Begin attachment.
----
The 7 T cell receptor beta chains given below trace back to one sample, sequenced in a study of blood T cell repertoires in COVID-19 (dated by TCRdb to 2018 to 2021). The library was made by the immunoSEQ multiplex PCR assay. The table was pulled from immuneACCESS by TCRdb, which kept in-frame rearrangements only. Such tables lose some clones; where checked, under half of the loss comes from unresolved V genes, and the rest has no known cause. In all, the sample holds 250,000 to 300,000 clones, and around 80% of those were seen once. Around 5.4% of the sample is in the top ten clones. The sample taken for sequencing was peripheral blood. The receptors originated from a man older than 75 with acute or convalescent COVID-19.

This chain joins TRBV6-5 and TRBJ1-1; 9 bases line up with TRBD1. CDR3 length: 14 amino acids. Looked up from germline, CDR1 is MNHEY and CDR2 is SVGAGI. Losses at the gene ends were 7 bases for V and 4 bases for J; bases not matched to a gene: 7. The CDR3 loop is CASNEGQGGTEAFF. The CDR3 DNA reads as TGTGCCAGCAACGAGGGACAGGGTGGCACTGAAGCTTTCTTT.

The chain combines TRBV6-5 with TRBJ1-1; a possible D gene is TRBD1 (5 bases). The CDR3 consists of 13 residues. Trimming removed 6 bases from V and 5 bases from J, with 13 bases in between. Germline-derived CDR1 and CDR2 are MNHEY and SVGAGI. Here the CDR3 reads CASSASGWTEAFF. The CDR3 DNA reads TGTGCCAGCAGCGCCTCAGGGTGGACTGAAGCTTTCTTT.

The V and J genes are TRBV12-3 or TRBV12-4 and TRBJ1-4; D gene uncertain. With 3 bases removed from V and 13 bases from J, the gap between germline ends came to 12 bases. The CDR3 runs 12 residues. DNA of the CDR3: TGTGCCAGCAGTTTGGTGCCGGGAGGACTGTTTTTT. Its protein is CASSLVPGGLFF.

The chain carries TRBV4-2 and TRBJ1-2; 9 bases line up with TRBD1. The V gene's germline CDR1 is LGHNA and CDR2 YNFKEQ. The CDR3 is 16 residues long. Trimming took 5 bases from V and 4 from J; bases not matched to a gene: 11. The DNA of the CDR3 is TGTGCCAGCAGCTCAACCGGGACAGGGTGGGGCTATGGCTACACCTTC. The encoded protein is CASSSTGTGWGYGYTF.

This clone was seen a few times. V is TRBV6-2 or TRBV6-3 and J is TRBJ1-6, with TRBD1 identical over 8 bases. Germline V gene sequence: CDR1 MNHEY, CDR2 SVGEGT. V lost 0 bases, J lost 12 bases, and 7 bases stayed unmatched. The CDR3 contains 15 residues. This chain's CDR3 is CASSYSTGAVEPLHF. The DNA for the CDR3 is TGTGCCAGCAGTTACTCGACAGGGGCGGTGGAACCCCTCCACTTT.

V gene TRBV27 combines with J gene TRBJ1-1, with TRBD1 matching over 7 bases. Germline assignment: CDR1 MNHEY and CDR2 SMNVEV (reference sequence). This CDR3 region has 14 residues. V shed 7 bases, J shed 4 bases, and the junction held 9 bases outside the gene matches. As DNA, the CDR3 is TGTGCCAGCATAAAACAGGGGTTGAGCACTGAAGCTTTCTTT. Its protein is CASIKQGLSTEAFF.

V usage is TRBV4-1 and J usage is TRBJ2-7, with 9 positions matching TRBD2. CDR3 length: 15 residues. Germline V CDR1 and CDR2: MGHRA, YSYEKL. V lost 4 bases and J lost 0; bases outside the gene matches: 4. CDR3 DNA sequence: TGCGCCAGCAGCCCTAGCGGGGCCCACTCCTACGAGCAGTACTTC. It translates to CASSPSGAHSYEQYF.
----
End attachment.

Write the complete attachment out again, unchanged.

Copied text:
The 7 T cell receptor beta chains given below trace back to one sample, sequenced in a study of blood T cell repertoires in COVID-19 (dated by TCRdb to 2018 to 2021). The library was made by the immunoSEQ multiplex PCR assay. The table was pulled from immuneACCESS by TCRdb, which kept in-frame rearrangements only. Such tables lose some clones; where checked, under half of the loss comes from unresolved V genes, and the rest has no known cause. In all, the sample holds 250,000 to 300,000 clones, and around 80% of those were seen once. Around 5.4% of the sample is in the top ten clones. The sample taken for sequencing was peripheral blood. The receptors originated from a man older than 75 with acute or convalescent COVID-19.

This chain joins TRBV6-5 and TRBJ1-1; 9 bases line up with TRBD1. CDR3 length: 14 amino acids. Looked up from germline, CDR1 is MNHEY and CDR2 is SVGAGI. Losses at the gene ends were 7 bases for V and 4 bases for J; bases not matched to a gene: 7. The CDR3 loop is CASNEGQGGTEAFF. The CDR3 DNA reads as TGTGCCAGCAACGAGGGACAGGGTGGCACTGAAGCTTTCTTT.

The chain combines TRBV6-5 with TRBJ1-1; a possible D gene is TRBD1 (5 bases). The CDR3 consists of 13 residues. Trimming removed 6 bases from V and 5 bases from J, with 13 bases in between. Germline-derived CDR1 and CDR2 are MNHEY and SVGAGI. Here the CDR3 reads CASSASGWTEAFF. The CDR3 DNA reads TGTGCCAGCAGCGCCTCAGGGTGGACTGAAGCTTTCTTT.

The V and J genes are TRBV12-3 or TRBV12-4 and TRBJ1-4; D gene uncertain. With 3 bases removed from V and 13 bases from J, the gap between germline ends came to 12 bases. The CDR3 runs 12 residues. DNA of the CDR3: TGTGCCAGCAGTTTGGTGCCGGGAGGACTGTTTTTT. Its protein is CASSLVPGGLFF.

The chain carries TRBV4-2 and TRBJ1-2; 9 bases line up with TRBD1. The V gene's germline CDR1 is LGHNA and CDR2 YNFKEQ. The CDR3 is 16 residues long. Trimming took 5 bases from V and 4 from J; bases not matched to a gene: 11. The DNA of the CDR3 is TGTGCCAGCAGCTCAACCGGGACAGGGTGGGGCTATGGCTACACCTTC. The encoded protein is CASSSTGTGWGYGYTF.

This clone was seen a few times. V is TRBV6-2 or TRBV6-3 and J is TRBJ1-6, with TRBD1 identical over 8 bases. Germline V gene sequence: CDR1 MNHEY, CDR2 SVGEGT. V lost 0 bases, J lost 12 bases, and 7 bases stayed unmatched. The CDR3 contains 15 residues. This chain's CDR3 is CASSYSTGAVEPLHF. The DNA for the CDR3 is TGTGCCAGCAGTTACTCGACAGGGGCGGTGGAACCCCTCCACTTT.

V gene TRBV27 combines with J gene TRBJ1-1, with TRBD1 matching over 7 bases. Germline assignment: CDR1 MNHEY and CDR2 SMNVEV (reference sequence). This CDR3 region has 14 residues. V shed 7 bases, J shed 4 bases, and the junction held 9 bases outside the gene matches. As DNA, the CDR3 is TGTGCCAGCATAAAACAGGGGTTGAGCACTGAAGCTTTCTTT. Its protein is CASIKQGLSTEAFF.

V usage is TRBV4-1 and J usage is TRBJ2-7, with 9 positions matching TRBD2. CDR3 length: 15 residues. Germline V CDR1 and CDR2: MGHRA, YSYEKL. V lost 4 bases and J lost 0; bases outside the gene matches: 4. CDR3 DNA sequence: TGCGCCAGCAGCCCTAGCGGGGCCCACTCCTACGAGCAGTACTTC. It translates to CASSPSGAHSYEQYF.